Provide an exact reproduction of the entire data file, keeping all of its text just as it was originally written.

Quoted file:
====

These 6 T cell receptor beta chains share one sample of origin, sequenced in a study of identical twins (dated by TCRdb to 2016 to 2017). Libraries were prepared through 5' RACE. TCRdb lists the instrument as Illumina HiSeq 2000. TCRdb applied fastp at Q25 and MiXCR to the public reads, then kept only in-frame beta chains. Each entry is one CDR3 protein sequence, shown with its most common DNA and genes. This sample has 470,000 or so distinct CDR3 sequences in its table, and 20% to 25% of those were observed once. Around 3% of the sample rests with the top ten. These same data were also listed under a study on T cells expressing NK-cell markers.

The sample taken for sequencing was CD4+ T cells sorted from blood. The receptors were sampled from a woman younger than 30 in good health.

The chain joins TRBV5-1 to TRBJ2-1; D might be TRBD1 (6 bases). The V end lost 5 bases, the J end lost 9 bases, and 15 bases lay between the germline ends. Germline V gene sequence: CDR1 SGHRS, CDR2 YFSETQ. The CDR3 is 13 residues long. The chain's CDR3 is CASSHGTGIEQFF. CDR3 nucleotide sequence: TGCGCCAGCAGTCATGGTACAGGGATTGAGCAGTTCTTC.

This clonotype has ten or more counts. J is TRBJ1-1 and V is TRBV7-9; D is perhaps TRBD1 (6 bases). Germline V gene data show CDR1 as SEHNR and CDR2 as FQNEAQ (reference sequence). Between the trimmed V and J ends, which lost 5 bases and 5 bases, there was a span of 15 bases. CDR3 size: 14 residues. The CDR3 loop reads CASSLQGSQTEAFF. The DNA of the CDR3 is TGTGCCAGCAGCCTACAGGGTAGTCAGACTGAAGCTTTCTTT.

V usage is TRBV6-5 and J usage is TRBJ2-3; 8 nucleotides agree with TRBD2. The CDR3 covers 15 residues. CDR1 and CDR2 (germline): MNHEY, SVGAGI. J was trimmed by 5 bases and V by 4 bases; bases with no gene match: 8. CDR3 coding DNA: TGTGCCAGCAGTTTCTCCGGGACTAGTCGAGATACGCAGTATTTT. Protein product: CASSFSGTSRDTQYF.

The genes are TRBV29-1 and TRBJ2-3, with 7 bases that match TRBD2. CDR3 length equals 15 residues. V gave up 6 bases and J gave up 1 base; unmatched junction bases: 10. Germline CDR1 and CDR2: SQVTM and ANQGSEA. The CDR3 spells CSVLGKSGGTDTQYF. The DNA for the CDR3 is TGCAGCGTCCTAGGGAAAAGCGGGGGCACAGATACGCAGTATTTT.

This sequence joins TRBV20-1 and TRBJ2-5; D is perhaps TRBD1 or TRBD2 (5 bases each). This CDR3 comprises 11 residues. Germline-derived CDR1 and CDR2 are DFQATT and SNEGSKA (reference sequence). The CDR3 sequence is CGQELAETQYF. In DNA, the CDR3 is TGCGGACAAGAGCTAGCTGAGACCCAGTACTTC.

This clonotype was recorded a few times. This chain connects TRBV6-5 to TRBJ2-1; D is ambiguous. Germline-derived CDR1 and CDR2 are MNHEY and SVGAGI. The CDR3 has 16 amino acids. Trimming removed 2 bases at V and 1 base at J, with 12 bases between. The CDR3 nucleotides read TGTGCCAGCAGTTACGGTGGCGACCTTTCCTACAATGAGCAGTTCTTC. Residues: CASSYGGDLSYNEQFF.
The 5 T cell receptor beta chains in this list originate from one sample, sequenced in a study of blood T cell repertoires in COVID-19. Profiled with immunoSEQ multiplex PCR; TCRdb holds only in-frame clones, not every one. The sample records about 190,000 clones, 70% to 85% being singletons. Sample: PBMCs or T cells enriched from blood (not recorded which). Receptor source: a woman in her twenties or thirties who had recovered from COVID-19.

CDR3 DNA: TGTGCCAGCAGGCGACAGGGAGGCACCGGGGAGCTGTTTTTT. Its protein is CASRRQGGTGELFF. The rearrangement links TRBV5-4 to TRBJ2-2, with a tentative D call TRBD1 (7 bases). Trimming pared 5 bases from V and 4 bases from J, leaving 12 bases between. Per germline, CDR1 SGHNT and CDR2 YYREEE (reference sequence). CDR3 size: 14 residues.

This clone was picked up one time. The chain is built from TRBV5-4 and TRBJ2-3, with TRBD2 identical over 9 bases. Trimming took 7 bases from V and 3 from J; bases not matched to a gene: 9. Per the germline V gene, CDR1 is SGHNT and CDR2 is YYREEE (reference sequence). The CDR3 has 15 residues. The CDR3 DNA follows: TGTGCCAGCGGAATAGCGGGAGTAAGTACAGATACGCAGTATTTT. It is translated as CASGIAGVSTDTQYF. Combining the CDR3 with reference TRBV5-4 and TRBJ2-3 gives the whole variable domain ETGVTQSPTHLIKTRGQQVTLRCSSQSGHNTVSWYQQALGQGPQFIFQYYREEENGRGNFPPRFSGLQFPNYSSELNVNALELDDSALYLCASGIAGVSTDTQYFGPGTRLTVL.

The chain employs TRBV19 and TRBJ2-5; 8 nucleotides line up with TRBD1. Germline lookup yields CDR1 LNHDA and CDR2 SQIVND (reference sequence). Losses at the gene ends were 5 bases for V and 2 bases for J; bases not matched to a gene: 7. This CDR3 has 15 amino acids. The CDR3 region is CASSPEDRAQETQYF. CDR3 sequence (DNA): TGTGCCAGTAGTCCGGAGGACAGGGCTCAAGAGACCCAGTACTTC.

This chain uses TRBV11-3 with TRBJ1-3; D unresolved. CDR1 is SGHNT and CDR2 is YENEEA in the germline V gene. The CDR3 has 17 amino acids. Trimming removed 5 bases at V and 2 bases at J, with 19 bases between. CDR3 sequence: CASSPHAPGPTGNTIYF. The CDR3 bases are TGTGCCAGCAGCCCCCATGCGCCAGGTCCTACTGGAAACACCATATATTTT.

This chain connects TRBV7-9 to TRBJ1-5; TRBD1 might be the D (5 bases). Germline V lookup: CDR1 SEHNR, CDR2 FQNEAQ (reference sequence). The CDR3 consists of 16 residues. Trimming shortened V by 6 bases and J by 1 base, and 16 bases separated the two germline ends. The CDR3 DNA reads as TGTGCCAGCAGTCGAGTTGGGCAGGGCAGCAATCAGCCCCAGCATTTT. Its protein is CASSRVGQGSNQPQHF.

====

These 6 T cell receptor beta chains share one sample of origin, sequenced in a study of identical twins (dated by TCRdb to 2016 to 2017). Libraries were prepared through 5' RACE. TCRdb lists the instrument as Illumina HiSeq 2000. TCRdb applied fastp at Q25 and MiXCR to the public reads, then kept only in-frame beta chains. Each entry is one CDR3 protein sequence, shown with its most common DNA and genes. This sample has 470,000 or so distinct CDR3 sequences in its table, and 20% to 25% of those were observed once. Around 3% of the sample rests with the top ten. These same data were also listed under a study on T cells expressing NK-cell markers.

The sample taken for sequencing was CD4+ T cells sorted from blood. The receptors were sampled from a woman younger than 30 in good health.

The chain joins TRBV5-1 to TRBJ2-1; D might be TRBD1 (6 bases). The V end lost 5 bases, the J end lost 9 bases, and 15 bases lay between the germline ends. Germline V gene sequence: CDR1 SGHRS, CDR2 YFSETQ. The CDR3 is 13 residues long. The chain's CDR3 is CASSHGTGIEQFF. CDR3 nucleotide sequence: TGCGCCAGCAGTCATGGTACAGGGATTGAGCAGTTCTTC.

This clonotype has ten or more counts. J is TRBJ1-1 and V is TRBV7-9; D is perhaps TRBD1 (6 bases). Germline V gene data show CDR1 as SEHNR and CDR2 as FQNEAQ (reference sequence). Between the trimmed V and J ends, which lost 5 bases and 5 bases, there was a span of 15 bases. CDR3 size: 14 residues. The CDR3 loop reads CASSLQGSQTEAFF. The DNA of the CDR3 is TGTGCCAGCAGCCTACAGGGTAGTCAGACTGAAGCTTTCTTT.

V usage is TRBV6-5 and J usage is TRBJ2-3; 8 nucleotides agree with TRBD2. The CDR3 covers 15 residues. CDR1 and CDR2 (germline): MNHEY, SVGAGI. J was trimmed by 5 bases and V by 4 bases; bases with no gene match: 8. CDR3 coding DNA: TGTGCCAGCAGTTTCTCCGGGACTAGTCGAGATACGCAGTATTTT. Protein product: CASSFSGTSRDTQYF.

The genes are TRBV29-1 and TRBJ2-3, with 7 bases that match TRBD2. CDR3 length equals 15 residues. V gave up 6 bases and J gave up 1 base; unmatched junction bases: 10. Germline CDR1 and CDR2: SQVTM and ANQGSEA. The CDR3 spells CSVLGKSGGTDTQYF. The DNA for the CDR3 is TGCAGCGTCCTAGGGAAAAGCGGGGGCACAGATACGCAGTATTTT.

This sequence joins TRBV20-1 and TRBJ2-5; D is perhaps TRBD1 or TRBD2 (5 bases each). This CDR3 comprises 11 residues. Germline-derived CDR1 and CDR2 are DFQATT and SNEGSKA (reference sequence). The CDR3 sequence is CGQELAETQYF. In DNA, the CDR3 is TGCGGACAAGAGCTAGCTGAGACCCAGTACTTC.

This clonotype was recorded a few times. This chain connects TRBV6-5 to TRBJ2-1; D is ambiguous. Germline-derived CDR1 and CDR2 are MNHEY and SVGAGI. The CDR3 has 16 amino acids. Trimming removed 2 bases at V and 1 base at J, with 12 bases between. The CDR3 nucleotides read TGTGCCAGCAGTTACGGTGGCGACCTTTCCTACAATGAGCAGTTCTTC. Residues: CASSYGGDLSYNEQFF.
The 5 T cell receptor beta chains in this list originate from one sample, sequenced in a study of blood T cell repertoires in COVID-19. Profiled with immunoSEQ multiplex PCR; TCRdb holds only in-frame clones, not every one. The sample records about 190,000 clones, 70% to 85% being singletons. Sample: PBMCs or T cells enriched from blood (not recorded which). Receptor source: a woman in her twenties or thirties who had recovered from COVID-19.

CDR3 DNA: TGTGCCAGCAGGCGACAGGGAGGCACCGGGGAGCTGTTTTTT. Its protein is CASRRQGGTGELFF. The rearrangement links TRBV5-4 to TRBJ2-2, with a tentative D call TRBD1 (7 bases). Trimming pared 5 bases from V and 4 bases from J, leaving 12 bases between. Per germline, CDR1 SGHNT and CDR2 YYREEE (reference sequence). CDR3 size: 14 residues.

This clone was picked up one time. The chain is built from TRBV5-4 and TRBJ2-3, with TRBD2 identical over 9 bases. Trimming took 7 bases from V and 3 from J; bases not matched to a gene: 9. Per the germline V gene, CDR1 is SGHNT and CDR2 is YYREEE (reference sequence). The CDR3 has 15 residues. The CDR3 DNA follows: TGTGCCAGCGGAATAGCGGGAGTAAGTACAGATACGCAGTATTTT. It is translated as CASGIAGVSTDTQYF. Combining the CDR3 with reference TRBV5-4 and TRBJ2-3 gives the whole variable domain ETGVTQSPTHLIKTRGQQVTLRCSSQSGHNTVSWYQQALGQGPQFIFQYYREEENGRGNFPPRFSGLQFPNYSSELNVNALELDDSALYLCASGIAGVSTDTQYFGPGTRLTVL.

The chain employs TRBV19 and TRBJ2-5; 8 nucleotides line up with TRBD1. Germline lookup yields CDR1 LNHDA and CDR2 SQIVND (reference sequence). Losses at the gene ends were 5 bases for V and 2 bases for J; bases not matched to a gene: 7. This CDR3 has 15 amino acids. The CDR3 region is CASSPEDRAQETQYF. CDR3 sequence (DNA): TGTGCCAGTAGTCCGGAGGACAGGGCTCAAGAGACCCAGTACTTC.

This chain uses TRBV11-3 with TRBJ1-3; D unresolved. CDR1 is SGHNT and CDR2 is YENEEA in the germline V gene. The CDR3 has 17 amino acids. Trimming removed 5 bases at V and 2 bases at J, with 19 bases between. CDR3 sequence: CASSPHAPGPTGNTIYF. The CDR3 bases are TGTGCCAGCAGCCCCCATGCGCCAGGTCCTACTGGAAACACCATATATTTT.

This chain connects TRBV7-9 to TRBJ1-5; TRBD1 might be the D (5 bases). Germline V lookup: CDR1 SEHNR, CDR2 FQNEAQ (reference sequence). The CDR3 consists of 16 residues. Trimming shortened V by 6 bases and J by 1 base, and 16 bases separated the two germline ends. The CDR3 DNA reads as TGTGCCAGCAGTCGAGTTGGGCAGGGCAGCAATCAGCCCCAGCATTTT. Its protein is CASSRVGQGSNQPQHF.